Each Wednesday, I review my week in reading and look ahead to future reading with a review(s) of (a) book(s) and/or other posts in a feature I call Midweek Review. This week’s second book review (yes, on Thursday morning because I didn’t get to it right away) is:
How I discovered
My brother-in-law. He has me hooked on Hard Case Crime novels. It all started with Somebody Owes Me Some Money by Donald E. Westlake and has gone downhill from there. I’ve since read The Cutie, also by Westlake, and this will be my third Hard Case Crime novel. I also have six more waiting on the shelf for me. My brother-in-law has loaned me the other Hard Case Crime novels, but this one, he wouldn’t because it’s Lawrence Block and he has some kind of Lawrence Block obsession. Okay, whatever.
There were five of them, each prepared to kill, each with his own reasons for accepting what might well be a suicide mission. The pay? $20,000 apiece. The mission? Find a way into Cuba and kill Castro.
— from the Hard Case Crime website
The hook here is that the book was written the year before the Cuban Missile Crisis, with Block having written this under a pen name he never used before or since. Bottom line: Does Block offer us any new insight into Castro? No.
However, he does offer a brief biography of him in between the story of the five men hired to kill him. That alone made the book worth reading to me.
As for the story of the five men, each unsurprisingly come from varied backgrounds: a trained mercenary, a college student set on revenge for his brother who was killed by Castro, an accountant who wants a more exciting life, an ex-Mobster, and a murderer of his girlfriend and lover.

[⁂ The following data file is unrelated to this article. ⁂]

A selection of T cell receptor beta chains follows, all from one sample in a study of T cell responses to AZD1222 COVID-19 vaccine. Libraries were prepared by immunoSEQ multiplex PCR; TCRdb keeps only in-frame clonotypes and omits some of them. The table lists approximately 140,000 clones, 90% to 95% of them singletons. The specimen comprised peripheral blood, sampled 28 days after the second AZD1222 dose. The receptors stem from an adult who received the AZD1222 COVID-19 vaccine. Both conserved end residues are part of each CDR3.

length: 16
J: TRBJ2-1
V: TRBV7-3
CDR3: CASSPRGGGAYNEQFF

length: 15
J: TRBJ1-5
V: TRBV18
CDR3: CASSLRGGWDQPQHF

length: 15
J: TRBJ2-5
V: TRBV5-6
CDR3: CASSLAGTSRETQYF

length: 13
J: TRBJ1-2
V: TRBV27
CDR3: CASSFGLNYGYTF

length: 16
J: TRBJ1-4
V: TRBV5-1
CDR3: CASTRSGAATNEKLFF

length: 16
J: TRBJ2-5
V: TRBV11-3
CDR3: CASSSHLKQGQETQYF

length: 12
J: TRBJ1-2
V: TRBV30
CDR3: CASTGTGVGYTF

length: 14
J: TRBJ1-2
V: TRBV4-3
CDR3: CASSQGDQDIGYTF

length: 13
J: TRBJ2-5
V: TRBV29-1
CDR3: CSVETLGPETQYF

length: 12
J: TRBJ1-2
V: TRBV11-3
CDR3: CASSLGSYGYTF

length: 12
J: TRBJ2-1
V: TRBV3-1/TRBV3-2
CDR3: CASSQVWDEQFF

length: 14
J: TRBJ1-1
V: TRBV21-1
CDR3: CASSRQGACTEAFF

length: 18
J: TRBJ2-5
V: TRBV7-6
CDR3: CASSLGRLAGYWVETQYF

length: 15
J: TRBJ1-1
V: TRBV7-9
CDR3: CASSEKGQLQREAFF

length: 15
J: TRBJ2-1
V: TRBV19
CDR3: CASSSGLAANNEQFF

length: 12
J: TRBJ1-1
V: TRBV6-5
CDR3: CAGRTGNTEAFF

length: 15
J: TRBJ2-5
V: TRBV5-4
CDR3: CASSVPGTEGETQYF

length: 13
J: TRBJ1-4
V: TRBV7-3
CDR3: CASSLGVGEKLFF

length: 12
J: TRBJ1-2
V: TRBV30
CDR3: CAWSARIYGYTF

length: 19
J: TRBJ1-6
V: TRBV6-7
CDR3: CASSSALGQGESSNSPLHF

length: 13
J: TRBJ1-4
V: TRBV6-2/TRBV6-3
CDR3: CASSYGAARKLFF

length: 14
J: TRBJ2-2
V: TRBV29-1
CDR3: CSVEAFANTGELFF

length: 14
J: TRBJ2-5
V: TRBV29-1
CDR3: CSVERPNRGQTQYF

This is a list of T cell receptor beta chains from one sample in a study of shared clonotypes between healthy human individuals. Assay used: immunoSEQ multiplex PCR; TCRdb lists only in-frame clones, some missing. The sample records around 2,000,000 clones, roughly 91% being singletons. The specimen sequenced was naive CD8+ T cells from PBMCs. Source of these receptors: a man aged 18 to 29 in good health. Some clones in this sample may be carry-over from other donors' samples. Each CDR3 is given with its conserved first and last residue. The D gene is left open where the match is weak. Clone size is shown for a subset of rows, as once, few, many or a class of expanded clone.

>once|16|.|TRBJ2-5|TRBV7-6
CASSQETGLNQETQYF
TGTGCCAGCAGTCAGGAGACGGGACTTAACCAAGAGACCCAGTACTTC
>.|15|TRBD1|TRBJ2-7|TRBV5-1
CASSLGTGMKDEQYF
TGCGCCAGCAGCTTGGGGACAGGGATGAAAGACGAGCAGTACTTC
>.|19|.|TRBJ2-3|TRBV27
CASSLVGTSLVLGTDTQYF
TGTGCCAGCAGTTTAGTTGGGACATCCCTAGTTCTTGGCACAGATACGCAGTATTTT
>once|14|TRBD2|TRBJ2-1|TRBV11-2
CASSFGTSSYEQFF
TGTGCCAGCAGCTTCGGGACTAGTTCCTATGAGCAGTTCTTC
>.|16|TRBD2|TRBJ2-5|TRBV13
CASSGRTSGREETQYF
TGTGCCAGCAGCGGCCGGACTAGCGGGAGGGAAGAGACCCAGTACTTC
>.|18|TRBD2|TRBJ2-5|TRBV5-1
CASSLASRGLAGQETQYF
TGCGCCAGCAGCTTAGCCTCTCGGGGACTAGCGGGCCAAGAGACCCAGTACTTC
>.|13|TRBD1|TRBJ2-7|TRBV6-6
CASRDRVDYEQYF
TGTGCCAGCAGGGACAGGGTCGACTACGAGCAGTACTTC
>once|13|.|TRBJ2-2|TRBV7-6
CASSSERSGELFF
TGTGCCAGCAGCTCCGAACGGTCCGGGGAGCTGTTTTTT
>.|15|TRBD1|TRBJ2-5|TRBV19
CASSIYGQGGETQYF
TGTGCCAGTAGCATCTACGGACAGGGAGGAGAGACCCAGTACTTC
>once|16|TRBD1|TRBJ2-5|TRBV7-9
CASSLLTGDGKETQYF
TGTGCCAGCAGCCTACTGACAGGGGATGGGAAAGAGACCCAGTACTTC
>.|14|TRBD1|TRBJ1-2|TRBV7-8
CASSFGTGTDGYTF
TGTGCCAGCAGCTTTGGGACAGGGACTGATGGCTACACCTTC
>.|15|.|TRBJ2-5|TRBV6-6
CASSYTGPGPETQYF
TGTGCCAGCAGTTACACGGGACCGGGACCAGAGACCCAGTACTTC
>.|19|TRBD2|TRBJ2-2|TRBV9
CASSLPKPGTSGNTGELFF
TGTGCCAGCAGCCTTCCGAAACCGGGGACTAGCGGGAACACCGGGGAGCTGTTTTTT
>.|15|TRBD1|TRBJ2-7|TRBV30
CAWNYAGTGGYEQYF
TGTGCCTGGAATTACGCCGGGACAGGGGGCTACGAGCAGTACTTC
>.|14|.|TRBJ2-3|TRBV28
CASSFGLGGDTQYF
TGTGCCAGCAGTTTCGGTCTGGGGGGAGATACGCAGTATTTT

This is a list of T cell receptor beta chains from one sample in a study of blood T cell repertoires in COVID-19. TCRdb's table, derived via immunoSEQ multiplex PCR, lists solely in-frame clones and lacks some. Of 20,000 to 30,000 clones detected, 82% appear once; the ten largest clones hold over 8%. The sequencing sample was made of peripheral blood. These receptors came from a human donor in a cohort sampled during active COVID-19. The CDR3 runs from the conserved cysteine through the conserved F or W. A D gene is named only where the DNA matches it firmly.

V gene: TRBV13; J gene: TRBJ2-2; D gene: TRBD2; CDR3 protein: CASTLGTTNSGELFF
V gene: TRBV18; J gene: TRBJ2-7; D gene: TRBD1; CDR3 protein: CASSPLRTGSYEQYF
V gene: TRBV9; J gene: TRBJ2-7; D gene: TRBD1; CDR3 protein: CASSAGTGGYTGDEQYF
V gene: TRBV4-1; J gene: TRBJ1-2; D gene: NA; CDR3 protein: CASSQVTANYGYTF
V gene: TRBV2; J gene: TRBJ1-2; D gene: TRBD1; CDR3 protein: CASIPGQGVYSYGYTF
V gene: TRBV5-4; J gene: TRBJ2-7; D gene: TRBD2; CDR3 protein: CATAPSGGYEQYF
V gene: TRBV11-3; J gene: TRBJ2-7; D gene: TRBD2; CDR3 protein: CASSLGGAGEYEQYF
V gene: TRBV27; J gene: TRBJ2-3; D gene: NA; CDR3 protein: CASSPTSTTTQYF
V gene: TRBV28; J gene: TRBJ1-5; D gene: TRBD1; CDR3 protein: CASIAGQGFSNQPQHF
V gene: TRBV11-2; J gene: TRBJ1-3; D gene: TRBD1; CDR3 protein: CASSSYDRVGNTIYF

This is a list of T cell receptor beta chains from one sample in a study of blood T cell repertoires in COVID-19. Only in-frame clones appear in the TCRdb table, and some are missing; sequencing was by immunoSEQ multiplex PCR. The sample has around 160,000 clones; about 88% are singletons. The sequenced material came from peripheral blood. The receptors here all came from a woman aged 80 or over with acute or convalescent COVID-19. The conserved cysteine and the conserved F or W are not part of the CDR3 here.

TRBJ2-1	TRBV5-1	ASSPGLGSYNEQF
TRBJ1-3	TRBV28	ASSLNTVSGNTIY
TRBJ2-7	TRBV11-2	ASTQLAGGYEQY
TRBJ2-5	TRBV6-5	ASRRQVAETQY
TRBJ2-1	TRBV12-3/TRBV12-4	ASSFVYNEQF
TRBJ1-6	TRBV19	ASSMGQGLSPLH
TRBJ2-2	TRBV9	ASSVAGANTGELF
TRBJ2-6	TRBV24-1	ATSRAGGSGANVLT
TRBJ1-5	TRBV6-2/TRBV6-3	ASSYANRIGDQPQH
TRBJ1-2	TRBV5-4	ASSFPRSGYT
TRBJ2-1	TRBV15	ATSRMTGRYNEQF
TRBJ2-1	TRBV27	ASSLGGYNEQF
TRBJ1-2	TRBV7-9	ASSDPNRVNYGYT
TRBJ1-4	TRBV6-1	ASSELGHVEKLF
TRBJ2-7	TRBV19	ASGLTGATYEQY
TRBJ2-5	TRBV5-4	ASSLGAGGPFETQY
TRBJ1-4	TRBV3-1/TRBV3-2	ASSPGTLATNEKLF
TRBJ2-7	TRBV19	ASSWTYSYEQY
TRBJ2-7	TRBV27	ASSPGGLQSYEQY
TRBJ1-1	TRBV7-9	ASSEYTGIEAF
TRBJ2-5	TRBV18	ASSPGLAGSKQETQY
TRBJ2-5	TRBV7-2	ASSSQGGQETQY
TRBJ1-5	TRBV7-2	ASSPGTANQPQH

Then as in all pulp fiction, there are the women, whom one or more of the characters lust after and try “to have.” Of course, one knows it’s going to end badly, and it does. To be honest, these parts of the novel were a little too brutal for my tastes. But then again I’m now reading The Girl with The Dragon Tattoo by Stieg Larrson, which has its share of brutality too and I’m not as bothered by it because I know it’s going somewhere. The brutality in this book, however, didn’t seem to advance the plot much.
All this said, it’s still worth checking out of the library, especially for the biographical interludes, and for that reason, I’m giving this one a 3 out of 5.
I’ll leave you with a brief tease that was included in the front pages of the book:
Garrison’s eyes opened. He grinned. He was an American businessman on vacation, a real estate speculator who occasionally took a taxi to look at a piece of property. He stayed in a top hotel, ate at good restaurants, tipped a shade too heavily, drank a little too much, and didn’t speak a damned word of Spanish. Hardly an assassin, or a secret agent, or anything of the sort. They searched his room, of course, but this happened regularly in every Latin American country. It was a matter of form. Actually, it tended to reassure him, since they searched so clumsily that he knew they were not afraid of him. Otherwise they would take pains to be more subtle.
He stood up, naked and hard-muscled, and walked to his window. He’d been careful to get a room with a window facing on the square. The square was La Plaza de Republica, a small park surrounding the Palace of Justice. Parades with Fidel at their head made their way up a broad avenue to the plaza. Then Fidel would speak, orating wildly and magnificently from the steps of the palace. From his window Garrison could see those steps.
With the rifle properly mounted on the window ledge, he could place a bullet in Fidel’s open mouth…
5- Classic, must read
4- Worth owning a copy
3- Worth picking up at library
2- Worth skimming at the bookstore
1- Worth being a doorstop
If you also have reviewed this book and would like a link to be included here, please leave it in the comments or e-mail me at unfinishedperson (at) gmail (dot) com.